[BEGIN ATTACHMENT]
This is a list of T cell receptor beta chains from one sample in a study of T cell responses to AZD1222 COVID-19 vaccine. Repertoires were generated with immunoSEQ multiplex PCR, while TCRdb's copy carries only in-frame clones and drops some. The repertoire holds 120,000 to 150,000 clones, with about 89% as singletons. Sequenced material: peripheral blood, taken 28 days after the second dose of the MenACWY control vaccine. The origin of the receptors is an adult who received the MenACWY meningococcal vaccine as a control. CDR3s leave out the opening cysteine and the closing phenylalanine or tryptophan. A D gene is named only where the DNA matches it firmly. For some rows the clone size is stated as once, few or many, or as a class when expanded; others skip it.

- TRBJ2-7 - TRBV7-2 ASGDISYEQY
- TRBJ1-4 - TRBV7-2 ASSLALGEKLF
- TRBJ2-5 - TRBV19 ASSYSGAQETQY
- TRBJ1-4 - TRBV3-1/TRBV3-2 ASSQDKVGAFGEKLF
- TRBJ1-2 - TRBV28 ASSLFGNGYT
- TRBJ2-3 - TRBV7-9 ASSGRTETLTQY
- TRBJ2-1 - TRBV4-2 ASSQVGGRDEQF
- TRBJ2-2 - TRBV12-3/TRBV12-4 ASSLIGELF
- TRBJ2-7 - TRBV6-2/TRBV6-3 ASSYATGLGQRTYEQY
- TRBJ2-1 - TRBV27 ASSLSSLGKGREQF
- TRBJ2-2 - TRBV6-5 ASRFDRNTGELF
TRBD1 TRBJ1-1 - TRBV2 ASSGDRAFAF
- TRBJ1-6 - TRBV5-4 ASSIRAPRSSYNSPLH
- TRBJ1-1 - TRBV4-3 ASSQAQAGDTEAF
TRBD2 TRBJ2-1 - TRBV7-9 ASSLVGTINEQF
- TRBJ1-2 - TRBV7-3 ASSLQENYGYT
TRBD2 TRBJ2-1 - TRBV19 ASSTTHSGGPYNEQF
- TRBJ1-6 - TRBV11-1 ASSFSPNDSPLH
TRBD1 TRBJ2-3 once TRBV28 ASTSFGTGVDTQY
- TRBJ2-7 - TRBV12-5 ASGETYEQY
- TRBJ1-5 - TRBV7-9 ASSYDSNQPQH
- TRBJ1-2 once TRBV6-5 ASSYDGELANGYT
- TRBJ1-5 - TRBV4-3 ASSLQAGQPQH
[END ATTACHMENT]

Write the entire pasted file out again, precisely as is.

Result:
This is a list of T cell receptor beta chains from one sample in a study of T cell responses to AZD1222 COVID-19 vaccine. Repertoires were generated with immunoSEQ multiplex PCR, while TCRdb's copy carries only in-frame clones and drops some. The repertoire holds 120,000 to 150,000 clones, with about 89% as singletons. Sequenced material: peripheral blood, taken 28 days after the second dose of the MenACWY control vaccine. The origin of the receptors is an adult who received the MenACWY meningococcal vaccine as a control. CDR3s leave out the opening cysteine and the closing phenylalanine or tryptophan. A D gene is named only where the DNA matches it firmly. For some rows the clone size is stated as once, few or many, or as a class when expanded; others skip it.

- TRBJ2-7 - TRBV7-2 ASGDISYEQY
- TRBJ1-4 - TRBV7-2 ASSLALGEKLF
- TRBJ2-5 - TRBV19 ASSYSGAQETQY
- TRBJ1-4 - TRBV3-1/TRBV3-2 ASSQDKVGAFGEKLF
- TRBJ1-2 - TRBV28 ASSLFGNGYT
- TRBJ2-3 - TRBV7-9 ASSGRTETLTQY
- TRBJ2-1 - TRBV4-2 ASSQVGGRDEQF
- TRBJ2-2 - TRBV12-3/TRBV12-4 ASSLIGELF
- TRBJ2-7 - TRBV6-2/TRBV6-3 ASSYATGLGQRTYEQY
- TRBJ2-1 - TRBV27 ASSLSSLGKGREQF
- TRBJ2-2 - TRBV6-5 ASRFDRNTGELF
TRBD1 TRBJ1-1 - TRBV2 ASSGDRAFAF
- TRBJ1-6 - TRBV5-4 ASSIRAPRSSYNSPLH
- TRBJ1-1 - TRBV4-3 ASSQAQAGDTEAF
TRBD2 TRBJ2-1 - TRBV7-9 ASSLVGTINEQF
- TRBJ1-2 - TRBV7-3 ASSLQENYGYT
TRBD2 TRBJ2-1 - TRBV19 ASSTTHSGGPYNEQF
- TRBJ1-6 - TRBV11-1 ASSFSPNDSPLH
TRBD1 TRBJ2-3 once TRBV28 ASTSFGTGVDTQY
- TRBJ2-7 - TRBV12-5 ASGETYEQY
- TRBJ1-5 - TRBV7-9 ASSYDSNQPQH
- TRBJ1-2 once TRBV6-5 ASSYDGELANGYT
- TRBJ1-5 - TRBV4-3 ASSLQAGQPQH